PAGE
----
Brandon Borzelli’s Geek Goggle Reviews
Secret Six #15
Ostrander & Calafiore
John Ostrander gets a chance to play in a very familiar sandbox with this issue of the Secret Six as he pens a character he is very familiar with: Deadshot. While the character debuted in Batman in the 1950s, he’s made his bones recently in the pages of the Suicide Squad, Secret Six and various other projects. However, a case could be made that the character was never more interesting than when Ostrander was at the helm, so Ostrander takes the reins from Gail Simone for this issue and knocks it out of the park.
On the surface this comic is merely an updated origin story of Floyd Lawton aka Deadshot. In many ways, that in of itself makes for a great story. However, the comic offers a look at Deashot’s current day behavior as a pattern tied to events in his early life. As the pieces of his origin are revealed, they are cleverly reconstructed at the end of the comic to display the deeper meanings behind all of his actions. It’s a terrific story.
The setup of the issue is that Floyd seeks out Reverend Richard Craemer as he feels extremely homicidal. Floyd begins to lay out how he became who is. He walks through his strange childhood and his interactions with his parents and his first encounter with Batman. While describing the key scenes he mentions other events in passing, such as the deaths of his brother, wife and son. The comic ends with Floyd faced with a youthful punk that triggers in the Reverend’s mind how all of the events in Floyd’s life are connected.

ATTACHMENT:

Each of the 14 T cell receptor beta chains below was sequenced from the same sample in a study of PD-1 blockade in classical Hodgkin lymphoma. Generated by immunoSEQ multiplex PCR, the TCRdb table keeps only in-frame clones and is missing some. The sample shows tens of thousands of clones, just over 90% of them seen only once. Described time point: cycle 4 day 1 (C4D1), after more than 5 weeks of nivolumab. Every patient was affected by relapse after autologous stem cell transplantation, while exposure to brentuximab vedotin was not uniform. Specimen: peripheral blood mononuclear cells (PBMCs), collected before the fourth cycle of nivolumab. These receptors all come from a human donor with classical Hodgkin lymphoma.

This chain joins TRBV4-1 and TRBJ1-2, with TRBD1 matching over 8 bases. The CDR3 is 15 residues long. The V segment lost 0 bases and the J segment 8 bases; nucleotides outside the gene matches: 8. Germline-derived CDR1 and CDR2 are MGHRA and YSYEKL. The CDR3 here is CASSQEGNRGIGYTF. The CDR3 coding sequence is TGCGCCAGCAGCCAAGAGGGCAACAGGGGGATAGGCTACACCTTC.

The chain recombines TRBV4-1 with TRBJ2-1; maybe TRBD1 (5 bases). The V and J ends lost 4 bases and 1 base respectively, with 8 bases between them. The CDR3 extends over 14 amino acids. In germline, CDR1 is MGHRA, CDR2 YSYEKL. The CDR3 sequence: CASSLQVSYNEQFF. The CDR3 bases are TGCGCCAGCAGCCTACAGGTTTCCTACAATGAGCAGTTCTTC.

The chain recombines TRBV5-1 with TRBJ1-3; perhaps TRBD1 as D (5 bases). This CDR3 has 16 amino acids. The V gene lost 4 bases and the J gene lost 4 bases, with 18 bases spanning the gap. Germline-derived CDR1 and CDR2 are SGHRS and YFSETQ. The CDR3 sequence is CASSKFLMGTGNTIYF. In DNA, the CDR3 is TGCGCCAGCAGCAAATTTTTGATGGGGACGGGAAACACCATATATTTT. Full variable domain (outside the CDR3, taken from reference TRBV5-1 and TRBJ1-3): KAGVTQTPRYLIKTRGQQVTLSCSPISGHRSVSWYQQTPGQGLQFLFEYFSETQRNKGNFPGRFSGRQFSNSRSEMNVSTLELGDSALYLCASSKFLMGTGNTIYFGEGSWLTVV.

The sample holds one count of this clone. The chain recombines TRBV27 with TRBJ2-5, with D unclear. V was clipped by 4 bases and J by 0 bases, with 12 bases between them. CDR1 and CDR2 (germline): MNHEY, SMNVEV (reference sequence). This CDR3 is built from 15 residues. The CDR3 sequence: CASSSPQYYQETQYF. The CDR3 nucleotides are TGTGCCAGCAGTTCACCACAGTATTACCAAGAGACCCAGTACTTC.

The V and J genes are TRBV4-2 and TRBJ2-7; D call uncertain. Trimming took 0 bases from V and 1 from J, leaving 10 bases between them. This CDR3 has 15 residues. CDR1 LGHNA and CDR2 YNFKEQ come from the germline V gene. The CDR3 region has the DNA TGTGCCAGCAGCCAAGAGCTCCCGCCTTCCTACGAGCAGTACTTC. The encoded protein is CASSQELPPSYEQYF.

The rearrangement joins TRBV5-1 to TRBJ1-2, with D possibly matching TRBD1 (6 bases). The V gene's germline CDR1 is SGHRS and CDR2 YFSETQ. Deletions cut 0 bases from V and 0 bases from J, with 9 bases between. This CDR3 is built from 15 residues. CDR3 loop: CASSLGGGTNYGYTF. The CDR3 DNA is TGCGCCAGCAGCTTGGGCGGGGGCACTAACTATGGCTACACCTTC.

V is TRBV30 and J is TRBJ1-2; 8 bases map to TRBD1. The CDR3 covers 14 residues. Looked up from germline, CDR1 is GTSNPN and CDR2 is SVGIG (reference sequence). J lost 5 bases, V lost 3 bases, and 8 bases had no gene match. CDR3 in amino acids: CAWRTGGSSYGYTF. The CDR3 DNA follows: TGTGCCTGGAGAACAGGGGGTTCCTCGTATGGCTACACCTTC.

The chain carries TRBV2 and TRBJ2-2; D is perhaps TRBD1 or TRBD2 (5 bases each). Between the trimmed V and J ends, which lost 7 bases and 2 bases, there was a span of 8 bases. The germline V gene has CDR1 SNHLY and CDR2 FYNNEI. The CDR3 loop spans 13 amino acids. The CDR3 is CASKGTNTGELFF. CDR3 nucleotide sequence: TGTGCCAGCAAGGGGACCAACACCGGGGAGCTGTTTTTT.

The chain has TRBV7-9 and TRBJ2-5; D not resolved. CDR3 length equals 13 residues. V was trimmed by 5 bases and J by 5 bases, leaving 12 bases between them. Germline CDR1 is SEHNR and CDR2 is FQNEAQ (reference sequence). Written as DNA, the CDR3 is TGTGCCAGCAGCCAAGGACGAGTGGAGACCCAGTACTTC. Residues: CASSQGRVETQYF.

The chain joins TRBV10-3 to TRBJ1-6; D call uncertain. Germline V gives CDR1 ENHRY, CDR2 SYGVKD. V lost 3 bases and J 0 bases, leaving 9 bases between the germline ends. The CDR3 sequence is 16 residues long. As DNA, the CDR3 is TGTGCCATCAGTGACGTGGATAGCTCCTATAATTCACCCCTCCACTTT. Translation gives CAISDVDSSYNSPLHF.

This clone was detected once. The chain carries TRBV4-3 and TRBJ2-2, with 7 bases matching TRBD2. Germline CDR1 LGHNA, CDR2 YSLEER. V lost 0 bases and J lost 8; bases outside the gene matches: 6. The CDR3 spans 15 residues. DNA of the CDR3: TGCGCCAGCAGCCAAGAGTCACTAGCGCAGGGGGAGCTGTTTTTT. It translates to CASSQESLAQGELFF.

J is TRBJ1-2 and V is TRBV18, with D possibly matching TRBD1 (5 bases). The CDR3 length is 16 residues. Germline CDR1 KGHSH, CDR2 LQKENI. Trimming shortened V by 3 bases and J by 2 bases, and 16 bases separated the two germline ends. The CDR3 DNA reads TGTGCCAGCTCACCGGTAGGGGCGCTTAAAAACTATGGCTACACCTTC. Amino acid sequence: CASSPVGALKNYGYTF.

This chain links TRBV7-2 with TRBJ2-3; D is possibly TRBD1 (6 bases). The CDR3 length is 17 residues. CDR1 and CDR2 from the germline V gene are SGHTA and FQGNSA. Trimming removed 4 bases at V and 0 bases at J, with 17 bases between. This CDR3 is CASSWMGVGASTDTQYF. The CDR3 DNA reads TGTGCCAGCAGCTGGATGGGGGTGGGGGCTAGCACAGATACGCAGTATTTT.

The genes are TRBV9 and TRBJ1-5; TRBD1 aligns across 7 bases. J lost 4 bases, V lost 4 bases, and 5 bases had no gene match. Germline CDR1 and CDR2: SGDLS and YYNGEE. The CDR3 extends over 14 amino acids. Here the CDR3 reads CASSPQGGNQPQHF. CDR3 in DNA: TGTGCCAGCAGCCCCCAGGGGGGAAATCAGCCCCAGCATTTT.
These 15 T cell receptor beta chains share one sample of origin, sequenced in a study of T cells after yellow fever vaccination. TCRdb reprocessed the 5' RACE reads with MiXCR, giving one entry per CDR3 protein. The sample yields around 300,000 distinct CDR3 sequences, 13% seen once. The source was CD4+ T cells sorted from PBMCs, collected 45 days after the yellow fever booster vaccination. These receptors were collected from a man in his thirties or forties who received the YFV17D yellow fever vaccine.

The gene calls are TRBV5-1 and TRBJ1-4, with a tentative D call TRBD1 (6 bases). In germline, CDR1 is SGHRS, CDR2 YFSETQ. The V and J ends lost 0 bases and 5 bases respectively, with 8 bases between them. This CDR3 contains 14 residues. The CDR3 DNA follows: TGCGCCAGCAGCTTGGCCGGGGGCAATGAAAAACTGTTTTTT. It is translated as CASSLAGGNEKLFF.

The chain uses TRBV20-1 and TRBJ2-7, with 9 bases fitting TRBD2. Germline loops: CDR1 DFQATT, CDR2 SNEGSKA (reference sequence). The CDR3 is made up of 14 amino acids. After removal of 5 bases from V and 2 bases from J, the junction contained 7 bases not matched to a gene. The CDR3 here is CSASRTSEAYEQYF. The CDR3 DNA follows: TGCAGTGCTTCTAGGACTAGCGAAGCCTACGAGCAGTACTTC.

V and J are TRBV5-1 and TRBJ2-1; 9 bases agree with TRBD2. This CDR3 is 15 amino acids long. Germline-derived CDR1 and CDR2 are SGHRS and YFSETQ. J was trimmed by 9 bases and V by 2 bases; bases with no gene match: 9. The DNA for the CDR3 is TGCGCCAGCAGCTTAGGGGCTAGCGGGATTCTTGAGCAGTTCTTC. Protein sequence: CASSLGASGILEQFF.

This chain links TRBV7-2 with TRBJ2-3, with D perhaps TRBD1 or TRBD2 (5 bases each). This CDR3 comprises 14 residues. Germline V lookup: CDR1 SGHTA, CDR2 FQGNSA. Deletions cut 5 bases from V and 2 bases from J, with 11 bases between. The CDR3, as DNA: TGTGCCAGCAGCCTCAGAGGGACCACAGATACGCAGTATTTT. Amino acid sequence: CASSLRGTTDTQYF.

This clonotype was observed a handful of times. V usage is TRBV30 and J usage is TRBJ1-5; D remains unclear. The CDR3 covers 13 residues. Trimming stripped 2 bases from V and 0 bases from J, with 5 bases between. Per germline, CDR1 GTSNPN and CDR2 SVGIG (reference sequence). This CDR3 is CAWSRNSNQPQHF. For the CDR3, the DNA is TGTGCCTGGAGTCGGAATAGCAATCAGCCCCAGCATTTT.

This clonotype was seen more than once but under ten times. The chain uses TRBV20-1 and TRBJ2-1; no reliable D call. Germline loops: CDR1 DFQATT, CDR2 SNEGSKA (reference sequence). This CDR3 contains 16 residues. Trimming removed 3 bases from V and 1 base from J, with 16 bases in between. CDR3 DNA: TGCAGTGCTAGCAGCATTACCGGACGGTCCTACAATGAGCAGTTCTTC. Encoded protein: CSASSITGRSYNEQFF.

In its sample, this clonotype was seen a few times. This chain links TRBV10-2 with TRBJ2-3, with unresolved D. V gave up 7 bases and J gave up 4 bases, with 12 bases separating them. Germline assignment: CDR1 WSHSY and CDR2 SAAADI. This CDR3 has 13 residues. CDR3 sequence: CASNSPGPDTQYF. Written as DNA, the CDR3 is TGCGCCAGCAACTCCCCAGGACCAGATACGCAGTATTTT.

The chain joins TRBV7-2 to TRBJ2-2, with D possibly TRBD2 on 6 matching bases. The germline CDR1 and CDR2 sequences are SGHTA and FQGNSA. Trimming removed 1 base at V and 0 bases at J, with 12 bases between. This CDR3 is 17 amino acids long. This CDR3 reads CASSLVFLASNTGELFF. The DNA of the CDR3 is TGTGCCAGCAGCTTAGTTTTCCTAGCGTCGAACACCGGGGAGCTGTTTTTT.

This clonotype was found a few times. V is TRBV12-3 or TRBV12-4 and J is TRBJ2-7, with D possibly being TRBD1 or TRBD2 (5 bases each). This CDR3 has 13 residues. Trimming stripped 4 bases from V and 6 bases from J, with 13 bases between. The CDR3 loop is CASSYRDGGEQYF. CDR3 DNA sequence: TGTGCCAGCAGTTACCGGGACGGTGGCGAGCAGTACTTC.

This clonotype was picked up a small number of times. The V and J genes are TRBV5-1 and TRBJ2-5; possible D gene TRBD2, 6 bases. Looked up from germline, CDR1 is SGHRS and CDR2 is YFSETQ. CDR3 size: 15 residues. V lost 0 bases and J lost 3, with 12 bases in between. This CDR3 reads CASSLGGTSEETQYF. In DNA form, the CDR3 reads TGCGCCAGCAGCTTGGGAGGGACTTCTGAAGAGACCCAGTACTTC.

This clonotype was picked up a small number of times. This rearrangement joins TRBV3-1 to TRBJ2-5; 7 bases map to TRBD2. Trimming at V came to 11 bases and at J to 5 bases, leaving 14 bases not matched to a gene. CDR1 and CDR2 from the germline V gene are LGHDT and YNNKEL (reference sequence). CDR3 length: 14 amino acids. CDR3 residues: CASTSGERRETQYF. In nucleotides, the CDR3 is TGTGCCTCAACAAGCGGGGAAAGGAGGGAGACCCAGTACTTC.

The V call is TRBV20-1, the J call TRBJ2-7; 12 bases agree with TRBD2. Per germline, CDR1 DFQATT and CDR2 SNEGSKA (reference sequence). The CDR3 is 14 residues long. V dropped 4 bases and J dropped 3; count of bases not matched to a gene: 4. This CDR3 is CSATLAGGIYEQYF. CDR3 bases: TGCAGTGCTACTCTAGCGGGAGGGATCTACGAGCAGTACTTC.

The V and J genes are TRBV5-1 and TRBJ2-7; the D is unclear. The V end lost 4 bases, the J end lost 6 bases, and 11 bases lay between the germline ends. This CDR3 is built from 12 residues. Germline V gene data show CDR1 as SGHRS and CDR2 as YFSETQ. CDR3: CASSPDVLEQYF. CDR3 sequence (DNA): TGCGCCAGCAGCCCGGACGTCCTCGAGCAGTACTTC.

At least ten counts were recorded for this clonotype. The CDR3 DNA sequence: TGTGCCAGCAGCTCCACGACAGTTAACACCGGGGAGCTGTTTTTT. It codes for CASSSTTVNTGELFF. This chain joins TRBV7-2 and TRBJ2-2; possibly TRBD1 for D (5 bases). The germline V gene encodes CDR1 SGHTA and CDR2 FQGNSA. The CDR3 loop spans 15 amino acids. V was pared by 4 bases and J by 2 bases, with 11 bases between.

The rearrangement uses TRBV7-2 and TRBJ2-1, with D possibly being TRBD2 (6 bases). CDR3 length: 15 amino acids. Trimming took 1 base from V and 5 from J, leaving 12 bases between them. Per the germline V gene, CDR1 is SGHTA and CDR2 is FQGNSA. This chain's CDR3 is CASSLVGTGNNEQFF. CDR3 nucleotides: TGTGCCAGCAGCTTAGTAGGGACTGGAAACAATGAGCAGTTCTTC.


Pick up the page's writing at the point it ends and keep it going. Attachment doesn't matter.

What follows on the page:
There’s a lot to like in this comic book. The comic is violent but doesn’t rely on it. The story uses Batman as a minor supporting character instead of making Deadshot completely tied to the dark knight. This helps to keep Deadshot as his own, unique entity. The story lines up the origin, but manages to tie it to the present day, so this isn’t simply a “here’s my story” comic.
The only drawback to the issue is that because it doesn’t give the paint by numbers origin story some of the events aren’t explored enough. For example, the aspect of the deaths of his son and brother are barely touched on and yet they seem like they would have been important to final analysis of the character.
The artwork is outstanding. Deadshot isn’t in the comic book too much, but Floyd and his devilish grin certainly are. What the comic provides is great emotions and counter-emotions with the characters when they converse with each other. It has a timeless feel to it as well, where it seemed this comic could have easily been from the 1950s, 1970s or the present day.
Deadshot is an interesting character with a decently interesting origin story. However, when the story has a solid dovetail to it and uses some symbolism and subconscious actions to define the characters it’s that much better. I enjoyed the story and felt this was a terrific one shot to pick up. I definitely recommend this comic.
4 out of 5 geek goggles